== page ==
“Twitter Files” Don’t Help Revive Jawboning Case–Hart v. Facebook
I previously described this lawsuit:
Both Facebook and Twitter restricted Hart’s account access due to various posts over COVID, masking, and other culture war issues. Hart sued them for violating the First Amendment. You can guess how that went.
Hart sought to revive his case based on new information he acquired from a FOIA request, discovery from another lawsuit (Missouri v. Biden), and the Twitter Files. The court still says nope.
With respect to the Twitter Files, “Scott Gottlieb, a board member at Pfizer and a former FDA Commissioner who resigned in 2019—i.e., before the pandemic—wrote to Twitter complaining about one of Hart’s posts…But Dr. Gottlieb was not serving in the government when Hart posted his challenged statements. That means Dr. Gottlieb was acting as a private individual when he complained to Twitter about Hart.”
The rest of Hart’s new evidence goes equally well:
That government officials asked Facebook and Twitter to generally be on the lookout for COVID-related misinformation and contacted the platforms about the prevalence of misinformation do not show that the government exercised dominant control over the social media companies’ action in temporarily restricting Hart’s accounts. And that Facebook offered the government $15 million in ad credit for public health messaging is wholly irrelevant to Facebook’s decision to remove Hart’s challenged posts….
Crawford testified that the CDC held only two be-on-the-lookout meetings with social media companies; that Twitter made its own content-moderation decisions “based on whatever policy they had”; and that the CDC “did not discuss the development of [content-moderation] policies, or the enforcement of [those] policies” with the companies. Thus, contrary to Hart’s argument, Crawford’s deposition testimony from Missouri does not show that the Federal Defendants exerted control over social media companies or that the Federal Defendants and the Social Media Defendants had “a meeting of the minds to violate constitutional rights.”
Since the court’s initial dismissal in this case, the Ninth Circuit has issued a string of decisions rejecting jawboning claims. These intervening rulings have made Hart’s case became even more untenable regardless of the new evidence he secured.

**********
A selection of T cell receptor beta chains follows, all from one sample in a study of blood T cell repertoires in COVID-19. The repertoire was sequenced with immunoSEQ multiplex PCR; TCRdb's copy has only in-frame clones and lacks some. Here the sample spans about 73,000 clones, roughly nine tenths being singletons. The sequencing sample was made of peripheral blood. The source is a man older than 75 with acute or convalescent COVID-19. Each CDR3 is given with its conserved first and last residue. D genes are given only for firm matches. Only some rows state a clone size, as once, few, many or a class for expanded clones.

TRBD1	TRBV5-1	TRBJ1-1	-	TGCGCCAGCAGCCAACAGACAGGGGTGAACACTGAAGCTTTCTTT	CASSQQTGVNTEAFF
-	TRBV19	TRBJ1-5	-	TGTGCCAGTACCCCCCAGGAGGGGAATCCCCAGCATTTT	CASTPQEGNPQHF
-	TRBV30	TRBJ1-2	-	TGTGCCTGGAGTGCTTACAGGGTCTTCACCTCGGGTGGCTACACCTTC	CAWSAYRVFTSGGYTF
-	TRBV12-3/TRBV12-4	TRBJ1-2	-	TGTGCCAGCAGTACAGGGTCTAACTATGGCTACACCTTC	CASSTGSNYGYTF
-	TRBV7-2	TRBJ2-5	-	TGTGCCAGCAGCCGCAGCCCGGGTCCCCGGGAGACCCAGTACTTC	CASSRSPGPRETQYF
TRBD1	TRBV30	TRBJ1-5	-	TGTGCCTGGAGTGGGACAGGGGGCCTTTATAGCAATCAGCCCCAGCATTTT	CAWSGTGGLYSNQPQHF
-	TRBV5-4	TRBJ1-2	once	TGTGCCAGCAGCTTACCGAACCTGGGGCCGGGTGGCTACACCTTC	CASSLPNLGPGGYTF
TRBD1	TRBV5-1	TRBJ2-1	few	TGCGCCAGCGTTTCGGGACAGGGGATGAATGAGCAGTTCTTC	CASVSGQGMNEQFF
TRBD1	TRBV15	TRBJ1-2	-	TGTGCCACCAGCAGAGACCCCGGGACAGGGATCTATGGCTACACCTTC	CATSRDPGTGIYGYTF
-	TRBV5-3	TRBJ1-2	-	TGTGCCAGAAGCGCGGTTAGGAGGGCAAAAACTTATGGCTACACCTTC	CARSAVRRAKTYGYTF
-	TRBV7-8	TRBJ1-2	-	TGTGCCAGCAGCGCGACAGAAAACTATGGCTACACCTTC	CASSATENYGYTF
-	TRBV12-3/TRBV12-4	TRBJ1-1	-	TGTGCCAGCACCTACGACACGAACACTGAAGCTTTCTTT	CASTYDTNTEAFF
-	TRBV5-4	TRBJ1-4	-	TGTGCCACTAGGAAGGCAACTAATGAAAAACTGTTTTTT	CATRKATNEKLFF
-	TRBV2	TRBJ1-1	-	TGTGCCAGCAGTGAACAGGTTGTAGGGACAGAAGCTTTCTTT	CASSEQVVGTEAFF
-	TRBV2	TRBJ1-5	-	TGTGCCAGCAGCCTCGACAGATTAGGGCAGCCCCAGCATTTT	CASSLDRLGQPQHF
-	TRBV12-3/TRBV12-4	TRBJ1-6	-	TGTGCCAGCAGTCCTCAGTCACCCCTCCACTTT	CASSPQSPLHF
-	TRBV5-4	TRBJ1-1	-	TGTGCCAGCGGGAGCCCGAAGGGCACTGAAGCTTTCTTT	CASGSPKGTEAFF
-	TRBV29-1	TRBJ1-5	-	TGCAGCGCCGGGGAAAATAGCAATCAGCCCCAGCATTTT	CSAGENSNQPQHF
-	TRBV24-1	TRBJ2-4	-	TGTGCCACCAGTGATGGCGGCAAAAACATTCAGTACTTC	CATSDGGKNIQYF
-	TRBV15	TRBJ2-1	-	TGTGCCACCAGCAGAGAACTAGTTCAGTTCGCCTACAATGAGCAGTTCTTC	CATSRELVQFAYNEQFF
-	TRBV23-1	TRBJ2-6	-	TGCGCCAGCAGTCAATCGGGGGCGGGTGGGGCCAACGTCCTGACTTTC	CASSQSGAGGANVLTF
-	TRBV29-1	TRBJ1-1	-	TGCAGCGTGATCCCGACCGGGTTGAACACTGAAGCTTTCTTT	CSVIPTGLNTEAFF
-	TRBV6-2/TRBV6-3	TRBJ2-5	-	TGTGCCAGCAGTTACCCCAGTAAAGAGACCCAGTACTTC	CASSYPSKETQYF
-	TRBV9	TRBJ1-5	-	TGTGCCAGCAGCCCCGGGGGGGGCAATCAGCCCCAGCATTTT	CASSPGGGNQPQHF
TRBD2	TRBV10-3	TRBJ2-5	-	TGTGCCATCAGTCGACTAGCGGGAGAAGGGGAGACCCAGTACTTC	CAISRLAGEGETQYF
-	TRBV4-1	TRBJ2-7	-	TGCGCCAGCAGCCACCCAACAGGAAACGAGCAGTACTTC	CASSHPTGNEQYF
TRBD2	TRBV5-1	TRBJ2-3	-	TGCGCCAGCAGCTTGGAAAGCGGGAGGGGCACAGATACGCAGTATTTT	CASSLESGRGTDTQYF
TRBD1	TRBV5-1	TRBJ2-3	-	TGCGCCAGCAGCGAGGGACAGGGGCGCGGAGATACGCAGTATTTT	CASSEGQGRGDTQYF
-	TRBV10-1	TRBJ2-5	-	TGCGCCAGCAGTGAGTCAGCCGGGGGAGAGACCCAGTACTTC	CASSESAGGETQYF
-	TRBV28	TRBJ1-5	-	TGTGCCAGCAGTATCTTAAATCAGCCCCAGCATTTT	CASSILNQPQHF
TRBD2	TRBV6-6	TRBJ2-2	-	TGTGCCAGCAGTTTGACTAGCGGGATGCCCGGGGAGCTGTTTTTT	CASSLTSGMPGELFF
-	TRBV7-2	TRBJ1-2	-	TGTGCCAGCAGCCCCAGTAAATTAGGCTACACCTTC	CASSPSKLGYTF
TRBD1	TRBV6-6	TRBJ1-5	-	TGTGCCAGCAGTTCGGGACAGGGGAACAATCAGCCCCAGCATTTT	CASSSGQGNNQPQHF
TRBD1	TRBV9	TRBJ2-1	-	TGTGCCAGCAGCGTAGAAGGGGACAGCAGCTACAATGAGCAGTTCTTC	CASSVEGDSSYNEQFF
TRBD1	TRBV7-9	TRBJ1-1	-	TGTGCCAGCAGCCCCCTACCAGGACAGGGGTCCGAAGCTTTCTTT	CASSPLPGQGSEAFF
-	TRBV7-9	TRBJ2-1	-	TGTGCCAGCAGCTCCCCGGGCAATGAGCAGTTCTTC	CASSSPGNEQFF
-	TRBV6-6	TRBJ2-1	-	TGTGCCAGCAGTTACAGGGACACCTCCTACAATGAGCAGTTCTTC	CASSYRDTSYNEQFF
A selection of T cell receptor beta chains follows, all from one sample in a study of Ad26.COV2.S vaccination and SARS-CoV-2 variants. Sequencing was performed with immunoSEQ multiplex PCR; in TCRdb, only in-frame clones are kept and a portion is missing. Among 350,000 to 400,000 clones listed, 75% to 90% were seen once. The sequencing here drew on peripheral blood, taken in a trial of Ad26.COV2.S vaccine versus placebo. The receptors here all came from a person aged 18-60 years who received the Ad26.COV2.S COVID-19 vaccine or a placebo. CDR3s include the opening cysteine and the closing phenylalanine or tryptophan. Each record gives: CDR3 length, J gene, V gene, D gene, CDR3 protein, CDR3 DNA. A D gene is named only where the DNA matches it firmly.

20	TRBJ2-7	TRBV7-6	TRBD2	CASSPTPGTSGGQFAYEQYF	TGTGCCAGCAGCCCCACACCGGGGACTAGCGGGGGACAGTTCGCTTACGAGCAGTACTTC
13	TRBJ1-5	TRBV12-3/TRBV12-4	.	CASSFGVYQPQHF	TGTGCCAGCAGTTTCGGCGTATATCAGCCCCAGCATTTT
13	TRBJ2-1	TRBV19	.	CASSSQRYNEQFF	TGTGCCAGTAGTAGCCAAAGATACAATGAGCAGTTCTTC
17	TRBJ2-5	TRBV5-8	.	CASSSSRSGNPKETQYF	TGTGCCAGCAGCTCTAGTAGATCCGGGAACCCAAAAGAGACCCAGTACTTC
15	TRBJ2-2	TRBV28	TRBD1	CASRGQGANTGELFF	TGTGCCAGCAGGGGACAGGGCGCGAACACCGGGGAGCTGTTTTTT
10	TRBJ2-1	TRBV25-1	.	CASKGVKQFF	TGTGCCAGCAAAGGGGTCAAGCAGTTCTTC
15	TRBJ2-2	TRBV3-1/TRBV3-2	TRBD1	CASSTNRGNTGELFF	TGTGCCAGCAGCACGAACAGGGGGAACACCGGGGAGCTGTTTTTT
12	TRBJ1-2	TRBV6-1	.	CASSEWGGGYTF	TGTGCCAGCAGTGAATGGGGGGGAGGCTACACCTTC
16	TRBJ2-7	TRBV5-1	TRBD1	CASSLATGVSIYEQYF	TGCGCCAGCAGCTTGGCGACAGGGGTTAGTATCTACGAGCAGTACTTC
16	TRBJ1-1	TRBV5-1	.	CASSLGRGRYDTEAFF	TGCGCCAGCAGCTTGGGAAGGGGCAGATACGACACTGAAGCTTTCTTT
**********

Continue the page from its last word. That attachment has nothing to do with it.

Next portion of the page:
Case citation: Hart v. Facebook Inc., 2023 WL 3362592 (N.D. Cal. May 9, 2023)
Selected Jawboning Posts
- Another Jawboning Case Fails in the Ninth Circuit–Kennedy v. Warren
- Government Submissions to a Trusted Flagger Program Aren’t Unconstitutional Jawboning–O’Handley v. Weber
- Ninth Circuit Easily Rejects Another Jawboning Case–Huber v. Biden
- Ninth Circuit Easily Rejects Jawboning Claims Against YouTube–Doe v. Google
- Facebook Defeats Jawboning Lawsuit Over COVID Misinformation Removal–Rogalinski v. Meta
- COVID Skeptics’ Anti-Jawboning Lawsuit Fails–Changizi v. Department of HHS
- Facebook & Twitter Defeat Lawsuit Over Account Terminations of COVID/Mask Skeptic–Hart v. Facebook
- Twitter Defeats Trump’s Deplatforming Lawsuit–Trump v. Twitter
- Section 230 Survives Yet Another Constitutional Challenge–Huber v. Biden
- Another Anti-Vaxxer Jawboning Lawsuit Fails–ICAN v. YouTube
- The First Amendment Protects Twitter’s Fact-Checking and Account Suspension Decisions–O’Handley v. Padilla
- One More Time: Facebook Isn’t a State Actor–Atkinson v. Facebook
- Government Jawboning Doesn’t Turn Internet Services into State Actors–Doe v. Google
- Facebook Defeats Lawsuit By Publishers of Vaccine (Mis?)information–Children’s Health Defense v. Facebook
- Another Must-Carry Lawsuit Against YouTube Fails–Daniels v Alphabet
- Congressional Jawboning of Internet Services Isn’t Actionable–AAPS v. Schiff
- Facebook Isn’t a Constructive Public Trust–Cameron Atkinson v. Facebook
- Section 230 Ends Demonetized YouTuber’s Lawsuit–Lewis v. Google